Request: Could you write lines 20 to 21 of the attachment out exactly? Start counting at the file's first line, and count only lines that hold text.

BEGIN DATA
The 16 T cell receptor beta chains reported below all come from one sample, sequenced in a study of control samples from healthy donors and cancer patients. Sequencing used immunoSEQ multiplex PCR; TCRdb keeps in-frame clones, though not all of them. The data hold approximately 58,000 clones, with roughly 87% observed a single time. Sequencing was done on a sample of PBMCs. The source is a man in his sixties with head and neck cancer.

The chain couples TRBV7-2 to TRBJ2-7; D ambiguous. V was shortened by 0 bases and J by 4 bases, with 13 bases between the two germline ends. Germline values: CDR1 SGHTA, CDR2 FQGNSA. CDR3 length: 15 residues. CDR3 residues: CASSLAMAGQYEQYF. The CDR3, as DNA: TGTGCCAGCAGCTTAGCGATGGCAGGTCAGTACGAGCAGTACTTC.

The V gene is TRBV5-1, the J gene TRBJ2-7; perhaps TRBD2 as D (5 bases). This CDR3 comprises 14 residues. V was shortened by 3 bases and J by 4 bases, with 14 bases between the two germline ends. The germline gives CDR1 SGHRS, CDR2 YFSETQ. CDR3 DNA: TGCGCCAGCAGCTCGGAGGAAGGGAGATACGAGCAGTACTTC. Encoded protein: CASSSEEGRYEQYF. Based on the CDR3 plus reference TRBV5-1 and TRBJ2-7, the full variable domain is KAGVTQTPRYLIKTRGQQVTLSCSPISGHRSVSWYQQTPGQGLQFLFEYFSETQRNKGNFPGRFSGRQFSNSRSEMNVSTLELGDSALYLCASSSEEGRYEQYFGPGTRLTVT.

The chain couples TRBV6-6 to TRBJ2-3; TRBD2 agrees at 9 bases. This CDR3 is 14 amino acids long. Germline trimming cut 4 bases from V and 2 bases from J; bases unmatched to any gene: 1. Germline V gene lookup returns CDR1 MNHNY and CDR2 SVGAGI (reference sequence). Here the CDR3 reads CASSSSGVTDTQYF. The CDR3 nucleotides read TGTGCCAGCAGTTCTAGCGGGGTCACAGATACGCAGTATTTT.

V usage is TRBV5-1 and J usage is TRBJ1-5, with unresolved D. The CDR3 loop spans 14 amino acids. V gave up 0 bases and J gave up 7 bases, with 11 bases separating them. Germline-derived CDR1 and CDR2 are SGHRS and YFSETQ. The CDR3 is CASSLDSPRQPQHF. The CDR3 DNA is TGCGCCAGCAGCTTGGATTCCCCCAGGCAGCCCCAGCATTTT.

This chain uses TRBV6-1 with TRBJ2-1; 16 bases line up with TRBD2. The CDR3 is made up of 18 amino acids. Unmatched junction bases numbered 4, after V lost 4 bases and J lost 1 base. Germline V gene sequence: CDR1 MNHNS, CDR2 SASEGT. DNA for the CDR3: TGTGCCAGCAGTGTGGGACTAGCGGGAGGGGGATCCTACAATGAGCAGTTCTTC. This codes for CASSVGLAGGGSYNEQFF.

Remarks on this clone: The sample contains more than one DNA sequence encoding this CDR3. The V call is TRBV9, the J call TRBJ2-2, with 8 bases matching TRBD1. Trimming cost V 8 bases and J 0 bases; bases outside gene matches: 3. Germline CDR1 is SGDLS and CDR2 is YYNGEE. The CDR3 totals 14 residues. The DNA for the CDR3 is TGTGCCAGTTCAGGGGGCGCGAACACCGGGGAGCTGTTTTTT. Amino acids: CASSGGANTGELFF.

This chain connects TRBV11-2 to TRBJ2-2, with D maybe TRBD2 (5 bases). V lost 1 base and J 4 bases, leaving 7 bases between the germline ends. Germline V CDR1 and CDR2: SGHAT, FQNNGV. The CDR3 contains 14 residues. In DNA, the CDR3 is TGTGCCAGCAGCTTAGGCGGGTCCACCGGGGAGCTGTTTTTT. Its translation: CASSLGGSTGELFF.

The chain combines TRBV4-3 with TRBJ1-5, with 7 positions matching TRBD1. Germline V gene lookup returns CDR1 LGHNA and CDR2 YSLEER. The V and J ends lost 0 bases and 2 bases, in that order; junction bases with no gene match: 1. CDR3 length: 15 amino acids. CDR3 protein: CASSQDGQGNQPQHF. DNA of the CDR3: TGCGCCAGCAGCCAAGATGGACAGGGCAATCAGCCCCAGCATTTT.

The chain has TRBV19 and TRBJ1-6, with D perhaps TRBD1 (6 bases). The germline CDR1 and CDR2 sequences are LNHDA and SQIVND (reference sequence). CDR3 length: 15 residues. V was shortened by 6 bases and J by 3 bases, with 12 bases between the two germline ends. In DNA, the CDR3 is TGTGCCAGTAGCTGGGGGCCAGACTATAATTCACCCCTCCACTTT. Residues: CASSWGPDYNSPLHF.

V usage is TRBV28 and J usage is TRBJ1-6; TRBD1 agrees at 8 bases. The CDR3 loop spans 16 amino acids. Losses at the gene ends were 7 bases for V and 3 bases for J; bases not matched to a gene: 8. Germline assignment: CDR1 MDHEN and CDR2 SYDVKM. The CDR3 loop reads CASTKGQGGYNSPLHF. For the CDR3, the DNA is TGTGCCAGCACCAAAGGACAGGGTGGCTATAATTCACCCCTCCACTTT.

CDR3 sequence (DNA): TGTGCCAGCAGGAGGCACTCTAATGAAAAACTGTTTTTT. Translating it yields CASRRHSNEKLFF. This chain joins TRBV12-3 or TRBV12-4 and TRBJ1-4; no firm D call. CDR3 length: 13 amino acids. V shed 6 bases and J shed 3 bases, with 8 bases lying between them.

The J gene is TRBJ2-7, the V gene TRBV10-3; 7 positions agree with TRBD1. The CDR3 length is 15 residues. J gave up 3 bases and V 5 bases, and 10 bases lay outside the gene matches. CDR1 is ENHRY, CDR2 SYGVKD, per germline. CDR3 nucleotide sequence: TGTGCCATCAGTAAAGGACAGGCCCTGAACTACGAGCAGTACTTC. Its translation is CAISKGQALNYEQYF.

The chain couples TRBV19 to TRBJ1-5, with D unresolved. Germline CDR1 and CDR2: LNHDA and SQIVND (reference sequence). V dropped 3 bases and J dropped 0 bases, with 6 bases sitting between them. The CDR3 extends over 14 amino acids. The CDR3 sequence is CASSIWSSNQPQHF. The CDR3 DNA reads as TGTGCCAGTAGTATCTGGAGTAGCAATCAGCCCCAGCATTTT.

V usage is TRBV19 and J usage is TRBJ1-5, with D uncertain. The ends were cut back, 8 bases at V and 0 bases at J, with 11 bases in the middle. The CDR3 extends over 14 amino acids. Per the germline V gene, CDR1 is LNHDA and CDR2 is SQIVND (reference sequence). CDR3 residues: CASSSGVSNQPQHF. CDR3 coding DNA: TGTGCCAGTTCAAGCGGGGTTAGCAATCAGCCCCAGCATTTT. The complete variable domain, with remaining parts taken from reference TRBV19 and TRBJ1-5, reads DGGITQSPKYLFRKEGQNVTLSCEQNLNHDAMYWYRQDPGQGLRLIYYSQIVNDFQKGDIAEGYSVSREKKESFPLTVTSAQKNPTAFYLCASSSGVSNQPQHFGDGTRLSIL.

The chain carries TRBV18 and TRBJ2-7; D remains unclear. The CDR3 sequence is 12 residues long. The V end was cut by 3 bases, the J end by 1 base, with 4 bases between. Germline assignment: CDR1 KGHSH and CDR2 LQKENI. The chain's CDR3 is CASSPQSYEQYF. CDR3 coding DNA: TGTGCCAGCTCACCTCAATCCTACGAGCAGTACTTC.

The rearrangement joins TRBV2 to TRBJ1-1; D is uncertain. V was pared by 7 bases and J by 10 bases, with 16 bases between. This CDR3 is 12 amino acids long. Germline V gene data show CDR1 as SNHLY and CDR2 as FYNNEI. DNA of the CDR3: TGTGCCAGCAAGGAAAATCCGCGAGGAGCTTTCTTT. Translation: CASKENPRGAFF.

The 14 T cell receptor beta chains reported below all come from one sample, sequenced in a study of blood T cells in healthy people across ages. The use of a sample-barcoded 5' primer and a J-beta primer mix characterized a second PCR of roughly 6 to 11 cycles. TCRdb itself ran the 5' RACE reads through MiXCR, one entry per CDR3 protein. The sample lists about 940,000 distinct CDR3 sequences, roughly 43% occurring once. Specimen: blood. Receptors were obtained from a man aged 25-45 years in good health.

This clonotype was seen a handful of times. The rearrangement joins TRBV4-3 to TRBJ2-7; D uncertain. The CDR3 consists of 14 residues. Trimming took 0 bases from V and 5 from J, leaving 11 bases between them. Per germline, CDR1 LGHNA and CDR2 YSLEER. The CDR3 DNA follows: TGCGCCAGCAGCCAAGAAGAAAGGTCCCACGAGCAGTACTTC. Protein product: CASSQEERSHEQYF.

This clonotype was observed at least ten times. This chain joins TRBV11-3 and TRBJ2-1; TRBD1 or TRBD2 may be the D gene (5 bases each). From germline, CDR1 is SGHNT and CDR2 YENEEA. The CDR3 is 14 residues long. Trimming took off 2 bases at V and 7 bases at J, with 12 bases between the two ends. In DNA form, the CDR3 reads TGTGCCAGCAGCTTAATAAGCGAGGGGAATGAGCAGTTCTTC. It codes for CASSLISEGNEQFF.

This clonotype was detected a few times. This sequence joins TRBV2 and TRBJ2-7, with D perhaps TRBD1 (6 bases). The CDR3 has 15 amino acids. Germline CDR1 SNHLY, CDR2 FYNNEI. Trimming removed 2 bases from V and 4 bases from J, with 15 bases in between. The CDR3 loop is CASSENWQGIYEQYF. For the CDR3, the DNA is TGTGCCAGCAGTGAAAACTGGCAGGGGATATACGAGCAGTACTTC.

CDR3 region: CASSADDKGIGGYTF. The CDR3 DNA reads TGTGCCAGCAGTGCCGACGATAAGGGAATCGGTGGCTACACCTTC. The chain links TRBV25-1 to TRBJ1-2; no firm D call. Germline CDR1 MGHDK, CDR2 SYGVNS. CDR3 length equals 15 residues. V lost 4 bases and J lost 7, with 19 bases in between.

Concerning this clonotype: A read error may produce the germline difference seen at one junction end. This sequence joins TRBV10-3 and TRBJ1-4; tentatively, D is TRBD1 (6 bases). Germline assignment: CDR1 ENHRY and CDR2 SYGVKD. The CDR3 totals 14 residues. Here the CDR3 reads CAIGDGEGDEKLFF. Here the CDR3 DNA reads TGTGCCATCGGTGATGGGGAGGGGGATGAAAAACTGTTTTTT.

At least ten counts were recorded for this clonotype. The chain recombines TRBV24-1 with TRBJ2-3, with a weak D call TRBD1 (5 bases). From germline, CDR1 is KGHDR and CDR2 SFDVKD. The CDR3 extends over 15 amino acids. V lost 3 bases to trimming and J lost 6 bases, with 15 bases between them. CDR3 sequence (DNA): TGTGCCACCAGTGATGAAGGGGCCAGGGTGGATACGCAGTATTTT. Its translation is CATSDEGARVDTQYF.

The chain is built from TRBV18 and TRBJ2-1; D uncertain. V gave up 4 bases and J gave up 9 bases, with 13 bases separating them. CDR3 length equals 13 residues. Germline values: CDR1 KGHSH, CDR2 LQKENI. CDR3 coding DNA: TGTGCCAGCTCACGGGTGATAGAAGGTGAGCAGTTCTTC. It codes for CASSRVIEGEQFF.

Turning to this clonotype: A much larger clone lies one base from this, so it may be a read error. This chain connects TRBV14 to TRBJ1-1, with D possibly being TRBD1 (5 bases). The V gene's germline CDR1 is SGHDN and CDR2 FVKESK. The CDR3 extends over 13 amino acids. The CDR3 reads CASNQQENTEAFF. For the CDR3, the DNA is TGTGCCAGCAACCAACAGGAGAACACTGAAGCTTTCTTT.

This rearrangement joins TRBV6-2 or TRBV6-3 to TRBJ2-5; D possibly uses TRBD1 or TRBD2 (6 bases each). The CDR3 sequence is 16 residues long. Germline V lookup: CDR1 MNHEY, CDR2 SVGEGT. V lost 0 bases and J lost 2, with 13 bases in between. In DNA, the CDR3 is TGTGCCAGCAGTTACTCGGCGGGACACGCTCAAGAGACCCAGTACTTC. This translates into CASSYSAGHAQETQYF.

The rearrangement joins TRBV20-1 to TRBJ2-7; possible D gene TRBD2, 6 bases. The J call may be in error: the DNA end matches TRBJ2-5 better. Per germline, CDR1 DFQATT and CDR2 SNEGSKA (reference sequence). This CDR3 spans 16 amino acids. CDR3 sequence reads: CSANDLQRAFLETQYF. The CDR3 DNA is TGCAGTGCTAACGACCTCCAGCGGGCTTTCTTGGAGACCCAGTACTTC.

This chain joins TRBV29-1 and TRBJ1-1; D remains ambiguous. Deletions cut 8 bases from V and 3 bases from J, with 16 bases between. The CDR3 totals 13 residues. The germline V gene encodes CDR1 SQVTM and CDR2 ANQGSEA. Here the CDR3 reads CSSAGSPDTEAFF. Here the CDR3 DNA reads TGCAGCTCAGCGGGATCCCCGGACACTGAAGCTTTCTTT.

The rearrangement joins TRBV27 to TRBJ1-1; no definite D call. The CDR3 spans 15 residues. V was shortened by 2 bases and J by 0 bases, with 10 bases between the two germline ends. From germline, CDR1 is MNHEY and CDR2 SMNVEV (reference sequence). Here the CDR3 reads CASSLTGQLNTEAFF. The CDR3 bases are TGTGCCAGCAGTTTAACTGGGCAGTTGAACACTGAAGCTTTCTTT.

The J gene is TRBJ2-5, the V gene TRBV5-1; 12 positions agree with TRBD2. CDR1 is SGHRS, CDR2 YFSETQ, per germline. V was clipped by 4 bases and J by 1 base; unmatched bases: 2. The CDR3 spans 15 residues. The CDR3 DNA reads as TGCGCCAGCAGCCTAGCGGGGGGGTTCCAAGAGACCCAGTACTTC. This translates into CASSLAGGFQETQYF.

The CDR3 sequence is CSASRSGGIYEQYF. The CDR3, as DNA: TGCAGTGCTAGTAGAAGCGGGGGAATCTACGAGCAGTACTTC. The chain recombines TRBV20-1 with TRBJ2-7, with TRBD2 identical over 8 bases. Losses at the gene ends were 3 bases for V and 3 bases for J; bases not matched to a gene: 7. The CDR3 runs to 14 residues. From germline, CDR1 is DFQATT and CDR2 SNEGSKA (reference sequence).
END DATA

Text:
This clonotype was observed at least ten times. This chain joins TRBV11-3 and TRBJ2-1; TRBD1 or TRBD2 may be the D gene (5 bases each). From germline, CDR1 is SGHNT and CDR2 YENEEA. The CDR3 is 14 residues long. Trimming took off 2 bases at V and 7 bases at J, with 12 bases between the two ends. In DNA form, the CDR3 reads TGTGCCAGCAGCTTAATAAGCGAGGGGAATGAGCAGTTCTTC. It codes for CASSLISEGNEQFF.

This clonotype was detected a few times. This sequence joins TRBV2 and TRBJ2-7, with D perhaps TRBD1 (6 bases). The CDR3 has 15 amino acids. Germline CDR1 SNHLY, CDR2 FYNNEI. Trimming removed 2 bases from V and 4 bases from J, with 15 bases in between. The CDR3 loop is CASSENWQGIYEQYF. For the CDR3, the DNA is TGTGCCAGCAGTGAAAACTGGCAGGGGATATACGAGCAGTACTTC.